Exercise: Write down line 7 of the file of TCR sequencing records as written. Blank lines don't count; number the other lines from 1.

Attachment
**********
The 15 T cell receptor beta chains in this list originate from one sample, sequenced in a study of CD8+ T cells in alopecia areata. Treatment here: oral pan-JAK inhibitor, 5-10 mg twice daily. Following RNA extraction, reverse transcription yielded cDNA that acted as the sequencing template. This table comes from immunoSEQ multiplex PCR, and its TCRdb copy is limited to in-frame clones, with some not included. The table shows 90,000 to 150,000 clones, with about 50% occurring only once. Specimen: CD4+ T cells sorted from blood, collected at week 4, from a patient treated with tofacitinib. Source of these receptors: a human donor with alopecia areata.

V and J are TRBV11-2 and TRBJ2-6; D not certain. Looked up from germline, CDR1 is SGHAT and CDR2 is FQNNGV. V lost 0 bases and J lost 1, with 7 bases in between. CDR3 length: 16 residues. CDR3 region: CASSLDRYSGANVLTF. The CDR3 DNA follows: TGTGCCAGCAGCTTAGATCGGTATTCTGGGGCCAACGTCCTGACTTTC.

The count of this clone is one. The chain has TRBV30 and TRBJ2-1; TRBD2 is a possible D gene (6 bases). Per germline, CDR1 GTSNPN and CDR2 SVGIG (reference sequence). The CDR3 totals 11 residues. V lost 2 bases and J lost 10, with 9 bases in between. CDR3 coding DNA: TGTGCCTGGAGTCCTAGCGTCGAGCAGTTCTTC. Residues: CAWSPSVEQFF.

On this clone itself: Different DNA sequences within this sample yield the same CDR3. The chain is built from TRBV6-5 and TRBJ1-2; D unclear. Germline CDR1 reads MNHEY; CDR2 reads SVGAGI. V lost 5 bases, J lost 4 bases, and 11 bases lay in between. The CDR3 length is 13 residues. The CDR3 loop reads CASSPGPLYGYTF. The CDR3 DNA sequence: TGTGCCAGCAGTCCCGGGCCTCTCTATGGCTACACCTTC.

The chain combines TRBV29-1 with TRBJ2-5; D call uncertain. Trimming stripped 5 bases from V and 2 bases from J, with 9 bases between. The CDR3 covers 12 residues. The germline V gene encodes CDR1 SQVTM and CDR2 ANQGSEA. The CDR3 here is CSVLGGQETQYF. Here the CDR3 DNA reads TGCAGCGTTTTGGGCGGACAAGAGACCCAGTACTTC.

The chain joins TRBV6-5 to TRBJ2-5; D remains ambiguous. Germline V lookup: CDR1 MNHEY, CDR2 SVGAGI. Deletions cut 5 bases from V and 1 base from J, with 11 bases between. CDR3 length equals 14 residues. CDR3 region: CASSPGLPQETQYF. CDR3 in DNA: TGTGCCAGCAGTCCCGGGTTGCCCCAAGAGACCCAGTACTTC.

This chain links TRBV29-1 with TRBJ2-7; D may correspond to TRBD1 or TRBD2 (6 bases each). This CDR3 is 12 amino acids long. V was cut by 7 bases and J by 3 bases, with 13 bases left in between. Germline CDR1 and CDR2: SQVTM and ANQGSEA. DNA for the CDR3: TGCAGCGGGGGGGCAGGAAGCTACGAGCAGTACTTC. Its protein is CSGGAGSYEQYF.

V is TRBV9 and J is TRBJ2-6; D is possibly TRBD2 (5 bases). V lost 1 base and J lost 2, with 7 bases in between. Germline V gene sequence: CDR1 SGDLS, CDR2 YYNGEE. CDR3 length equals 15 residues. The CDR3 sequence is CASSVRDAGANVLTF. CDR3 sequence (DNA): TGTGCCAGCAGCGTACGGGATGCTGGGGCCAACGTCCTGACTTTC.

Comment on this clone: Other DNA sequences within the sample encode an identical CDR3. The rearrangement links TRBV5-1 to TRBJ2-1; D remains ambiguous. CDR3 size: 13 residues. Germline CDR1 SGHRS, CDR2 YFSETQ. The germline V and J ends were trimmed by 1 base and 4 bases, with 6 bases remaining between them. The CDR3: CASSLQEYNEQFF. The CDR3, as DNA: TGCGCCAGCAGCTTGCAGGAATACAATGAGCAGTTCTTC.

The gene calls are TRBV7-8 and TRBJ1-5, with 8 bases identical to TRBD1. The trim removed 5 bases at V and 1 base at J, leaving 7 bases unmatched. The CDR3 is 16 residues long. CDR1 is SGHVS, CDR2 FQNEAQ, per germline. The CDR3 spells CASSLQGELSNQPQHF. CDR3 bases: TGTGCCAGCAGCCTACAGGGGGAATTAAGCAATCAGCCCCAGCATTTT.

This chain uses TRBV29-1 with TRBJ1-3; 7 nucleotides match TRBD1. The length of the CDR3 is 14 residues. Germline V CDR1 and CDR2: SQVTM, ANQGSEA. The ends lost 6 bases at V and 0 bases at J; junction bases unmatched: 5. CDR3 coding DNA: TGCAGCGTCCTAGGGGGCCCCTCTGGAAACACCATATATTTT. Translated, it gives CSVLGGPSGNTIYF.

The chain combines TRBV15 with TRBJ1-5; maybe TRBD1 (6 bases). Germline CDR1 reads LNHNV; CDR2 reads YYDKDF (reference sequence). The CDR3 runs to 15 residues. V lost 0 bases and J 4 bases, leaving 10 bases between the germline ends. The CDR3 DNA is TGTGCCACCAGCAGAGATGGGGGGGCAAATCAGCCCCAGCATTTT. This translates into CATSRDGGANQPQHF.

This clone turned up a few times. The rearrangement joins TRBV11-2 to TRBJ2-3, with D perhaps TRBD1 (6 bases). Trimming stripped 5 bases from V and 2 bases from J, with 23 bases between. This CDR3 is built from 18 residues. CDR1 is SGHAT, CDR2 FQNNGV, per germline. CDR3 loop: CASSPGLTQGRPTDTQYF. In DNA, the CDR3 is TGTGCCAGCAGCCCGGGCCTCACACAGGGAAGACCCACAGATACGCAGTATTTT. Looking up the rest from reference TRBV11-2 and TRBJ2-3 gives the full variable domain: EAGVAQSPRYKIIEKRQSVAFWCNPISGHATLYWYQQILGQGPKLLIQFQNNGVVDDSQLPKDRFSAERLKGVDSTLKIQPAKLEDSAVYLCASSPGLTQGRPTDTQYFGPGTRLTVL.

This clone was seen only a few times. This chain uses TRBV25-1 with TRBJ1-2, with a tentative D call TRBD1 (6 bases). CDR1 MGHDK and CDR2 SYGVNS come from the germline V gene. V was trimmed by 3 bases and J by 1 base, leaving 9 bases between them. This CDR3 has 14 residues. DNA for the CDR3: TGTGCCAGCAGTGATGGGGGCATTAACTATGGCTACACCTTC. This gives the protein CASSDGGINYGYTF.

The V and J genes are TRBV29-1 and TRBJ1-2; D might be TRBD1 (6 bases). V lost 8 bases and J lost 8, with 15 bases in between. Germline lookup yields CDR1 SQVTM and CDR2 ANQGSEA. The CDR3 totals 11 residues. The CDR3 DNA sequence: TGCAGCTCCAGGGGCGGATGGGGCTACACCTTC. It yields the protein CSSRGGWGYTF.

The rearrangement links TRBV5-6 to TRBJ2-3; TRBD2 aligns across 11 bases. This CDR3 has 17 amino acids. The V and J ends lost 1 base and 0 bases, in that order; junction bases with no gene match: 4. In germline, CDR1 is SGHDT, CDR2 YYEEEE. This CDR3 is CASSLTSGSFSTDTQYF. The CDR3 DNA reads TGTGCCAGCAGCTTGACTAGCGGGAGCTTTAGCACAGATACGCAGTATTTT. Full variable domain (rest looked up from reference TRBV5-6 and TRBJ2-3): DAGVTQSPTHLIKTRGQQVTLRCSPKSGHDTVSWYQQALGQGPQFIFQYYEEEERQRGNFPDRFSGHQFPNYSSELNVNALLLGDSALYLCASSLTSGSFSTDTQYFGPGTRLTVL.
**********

This chain links TRBV29-1 with TRBJ2-7; D may correspond to TRBD1 or TRBD2 (6 bases each). This CDR3 is 12 amino acids long. V was cut by 7 bases and J by 3 bases, with 13 bases left in between. Germline CDR1 and CDR2: SQVTM and ANQGSEA. DNA for the CDR3: TGCAGCGGGGGGGCAGGAAGCTACGAGCAGTACTTC. Its protein is CSGGAGSYEQYF.